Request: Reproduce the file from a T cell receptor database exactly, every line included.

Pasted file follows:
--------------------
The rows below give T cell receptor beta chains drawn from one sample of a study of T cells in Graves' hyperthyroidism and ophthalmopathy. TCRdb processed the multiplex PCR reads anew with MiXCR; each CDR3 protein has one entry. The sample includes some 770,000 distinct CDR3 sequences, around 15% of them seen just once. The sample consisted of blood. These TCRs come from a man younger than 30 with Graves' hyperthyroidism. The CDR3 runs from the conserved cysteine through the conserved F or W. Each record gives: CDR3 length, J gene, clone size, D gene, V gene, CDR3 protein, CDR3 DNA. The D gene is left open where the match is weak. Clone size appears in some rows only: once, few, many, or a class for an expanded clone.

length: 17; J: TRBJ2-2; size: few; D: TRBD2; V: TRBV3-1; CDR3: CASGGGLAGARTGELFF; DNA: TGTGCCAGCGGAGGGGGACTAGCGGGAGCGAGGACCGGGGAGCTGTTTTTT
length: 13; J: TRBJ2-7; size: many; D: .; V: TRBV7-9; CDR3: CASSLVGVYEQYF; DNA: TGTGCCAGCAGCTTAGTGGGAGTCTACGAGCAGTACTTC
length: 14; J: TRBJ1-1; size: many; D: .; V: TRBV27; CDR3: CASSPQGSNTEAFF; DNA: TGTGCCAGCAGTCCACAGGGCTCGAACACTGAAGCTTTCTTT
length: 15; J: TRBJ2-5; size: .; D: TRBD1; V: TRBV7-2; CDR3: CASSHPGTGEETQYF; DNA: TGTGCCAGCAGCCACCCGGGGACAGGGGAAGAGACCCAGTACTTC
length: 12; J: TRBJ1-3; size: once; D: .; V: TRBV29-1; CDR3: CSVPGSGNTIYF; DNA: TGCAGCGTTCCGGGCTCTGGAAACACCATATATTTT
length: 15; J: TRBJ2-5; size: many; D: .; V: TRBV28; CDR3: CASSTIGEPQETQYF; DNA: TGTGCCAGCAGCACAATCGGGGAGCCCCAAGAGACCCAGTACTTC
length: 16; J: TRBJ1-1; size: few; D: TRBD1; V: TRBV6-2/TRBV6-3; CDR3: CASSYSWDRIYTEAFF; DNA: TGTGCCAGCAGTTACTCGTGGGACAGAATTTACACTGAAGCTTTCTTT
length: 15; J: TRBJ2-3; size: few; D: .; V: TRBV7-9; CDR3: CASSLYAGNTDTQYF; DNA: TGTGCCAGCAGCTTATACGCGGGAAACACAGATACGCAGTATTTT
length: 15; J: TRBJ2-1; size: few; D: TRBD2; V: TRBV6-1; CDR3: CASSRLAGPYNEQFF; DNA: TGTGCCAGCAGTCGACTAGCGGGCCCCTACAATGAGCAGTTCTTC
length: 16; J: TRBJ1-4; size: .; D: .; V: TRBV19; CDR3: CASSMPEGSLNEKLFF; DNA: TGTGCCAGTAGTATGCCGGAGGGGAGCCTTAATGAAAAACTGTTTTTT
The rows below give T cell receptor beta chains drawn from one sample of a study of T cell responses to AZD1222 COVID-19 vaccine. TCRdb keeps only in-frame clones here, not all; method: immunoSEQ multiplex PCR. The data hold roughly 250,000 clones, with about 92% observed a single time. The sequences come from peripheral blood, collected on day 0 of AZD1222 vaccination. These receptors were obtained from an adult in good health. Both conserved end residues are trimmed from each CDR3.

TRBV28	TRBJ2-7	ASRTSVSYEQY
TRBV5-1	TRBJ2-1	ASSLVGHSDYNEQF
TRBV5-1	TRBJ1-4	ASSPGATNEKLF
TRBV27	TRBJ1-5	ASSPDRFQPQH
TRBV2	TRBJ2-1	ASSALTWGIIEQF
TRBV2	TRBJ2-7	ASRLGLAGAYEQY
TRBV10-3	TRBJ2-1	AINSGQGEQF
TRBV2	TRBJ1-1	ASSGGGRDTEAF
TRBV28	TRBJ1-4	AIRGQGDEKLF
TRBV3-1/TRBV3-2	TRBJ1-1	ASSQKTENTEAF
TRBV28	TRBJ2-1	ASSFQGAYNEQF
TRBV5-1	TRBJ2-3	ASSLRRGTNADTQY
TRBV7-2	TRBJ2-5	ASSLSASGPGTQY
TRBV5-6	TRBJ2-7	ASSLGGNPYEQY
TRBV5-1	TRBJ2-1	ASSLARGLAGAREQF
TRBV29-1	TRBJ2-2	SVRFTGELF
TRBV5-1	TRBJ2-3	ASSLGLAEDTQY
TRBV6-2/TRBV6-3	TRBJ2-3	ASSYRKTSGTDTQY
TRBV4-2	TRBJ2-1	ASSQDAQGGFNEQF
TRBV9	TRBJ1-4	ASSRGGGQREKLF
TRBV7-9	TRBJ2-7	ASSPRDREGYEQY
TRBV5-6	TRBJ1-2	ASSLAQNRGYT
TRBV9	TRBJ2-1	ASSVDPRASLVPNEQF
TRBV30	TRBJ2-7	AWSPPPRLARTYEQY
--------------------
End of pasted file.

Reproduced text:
The rows below give T cell receptor beta chains drawn from one sample of a study of T cells in Graves' hyperthyroidism and ophthalmopathy. TCRdb processed the multiplex PCR reads anew with MiXCR; each CDR3 protein has one entry. The sample includes some 770,000 distinct CDR3 sequences, around 15% of them seen just once. The sample consisted of blood. These TCRs come from a man younger than 30 with Graves' hyperthyroidism. The CDR3 runs from the conserved cysteine through the conserved F or W. Each record gives: CDR3 length, J gene, clone size, D gene, V gene, CDR3 protein, CDR3 DNA. The D gene is left open where the match is weak. Clone size appears in some rows only: once, few, many, or a class for an expanded clone.

length: 17; J: TRBJ2-2; size: few; D: TRBD2; V: TRBV3-1; CDR3: CASGGGLAGARTGELFF; DNA: TGTGCCAGCGGAGGGGGACTAGCGGGAGCGAGGACCGGGGAGCTGTTTTTT
length: 13; J: TRBJ2-7; size: many; D: .; V: TRBV7-9; CDR3: CASSLVGVYEQYF; DNA: TGTGCCAGCAGCTTAGTGGGAGTCTACGAGCAGTACTTC
length: 14; J: TRBJ1-1; size: many; D: .; V: TRBV27; CDR3: CASSPQGSNTEAFF; DNA: TGTGCCAGCAGTCCACAGGGCTCGAACACTGAAGCTTTCTTT
length: 15; J: TRBJ2-5; size: .; D: TRBD1; V: TRBV7-2; CDR3: CASSHPGTGEETQYF; DNA: TGTGCCAGCAGCCACCCGGGGACAGGGGAAGAGACCCAGTACTTC
length: 12; J: TRBJ1-3; size: once; D: .; V: TRBV29-1; CDR3: CSVPGSGNTIYF; DNA: TGCAGCGTTCCGGGCTCTGGAAACACCATATATTTT
length: 15; J: TRBJ2-5; size: many; D: .; V: TRBV28; CDR3: CASSTIGEPQETQYF; DNA: TGTGCCAGCAGCACAATCGGGGAGCCCCAAGAGACCCAGTACTTC
length: 16; J: TRBJ1-1; size: few; D: TRBD1; V: TRBV6-2/TRBV6-3; CDR3: CASSYSWDRIYTEAFF; DNA: TGTGCCAGCAGTTACTCGTGGGACAGAATTTACACTGAAGCTTTCTTT
length: 15; J: TRBJ2-3; size: few; D: .; V: TRBV7-9; CDR3: CASSLYAGNTDTQYF; DNA: TGTGCCAGCAGCTTATACGCGGGAAACACAGATACGCAGTATTTT
length: 15; J: TRBJ2-1; size: few; D: TRBD2; V: TRBV6-1; CDR3: CASSRLAGPYNEQFF; DNA: TGTGCCAGCAGTCGACTAGCGGGCCCCTACAATGAGCAGTTCTTC
length: 16; J: TRBJ1-4; size: .; D: .; V: TRBV19; CDR3: CASSMPEGSLNEKLFF; DNA: TGTGCCAGTAGTATGCCGGAGGGGAGCCTTAATGAAAAACTGTTTTTT
The rows below give T cell receptor beta chains drawn from one sample of a study of T cell responses to AZD1222 COVID-19 vaccine. TCRdb keeps only in-frame clones here, not all; method: immunoSEQ multiplex PCR. The data hold roughly 250,000 clones, with about 92% observed a single time. The sequences come from peripheral blood, collected on day 0 of AZD1222 vaccination. These receptors were obtained from an adult in good health. Both conserved end residues are trimmed from each CDR3.

TRBV28	TRBJ2-7	ASRTSVSYEQY
TRBV5-1	TRBJ2-1	ASSLVGHSDYNEQF
TRBV5-1	TRBJ1-4	ASSPGATNEKLF
TRBV27	TRBJ1-5	ASSPDRFQPQH
TRBV2	TRBJ2-1	ASSALTWGIIEQF
TRBV2	TRBJ2-7	ASRLGLAGAYEQY
TRBV10-3	TRBJ2-1	AINSGQGEQF
TRBV2	TRBJ1-1	ASSGGGRDTEAF
TRBV28	TRBJ1-4	AIRGQGDEKLF
TRBV3-1/TRBV3-2	TRBJ1-1	ASSQKTENTEAF
TRBV28	TRBJ2-1	ASSFQGAYNEQF
TRBV5-1	TRBJ2-3	ASSLRRGTNADTQY
TRBV7-2	TRBJ2-5	ASSLSASGPGTQY
TRBV5-6	TRBJ2-7	ASSLGGNPYEQY
TRBV5-1	TRBJ2-1	ASSLARGLAGAREQF
TRBV29-1	TRBJ2-2	SVRFTGELF
TRBV5-1	TRBJ2-3	ASSLGLAEDTQY
TRBV6-2/TRBV6-3	TRBJ2-3	ASSYRKTSGTDTQY
TRBV4-2	TRBJ2-1	ASSQDAQGGFNEQF
TRBV9	TRBJ1-4	ASSRGGGQREKLF
TRBV7-9	TRBJ2-7	ASSPRDREGYEQY
TRBV5-6	TRBJ1-2	ASSLAQNRGYT
TRBV9	TRBJ2-1	ASSVDPRASLVPNEQF
TRBV30	TRBJ2-7	AWSPPPRLARTYEQY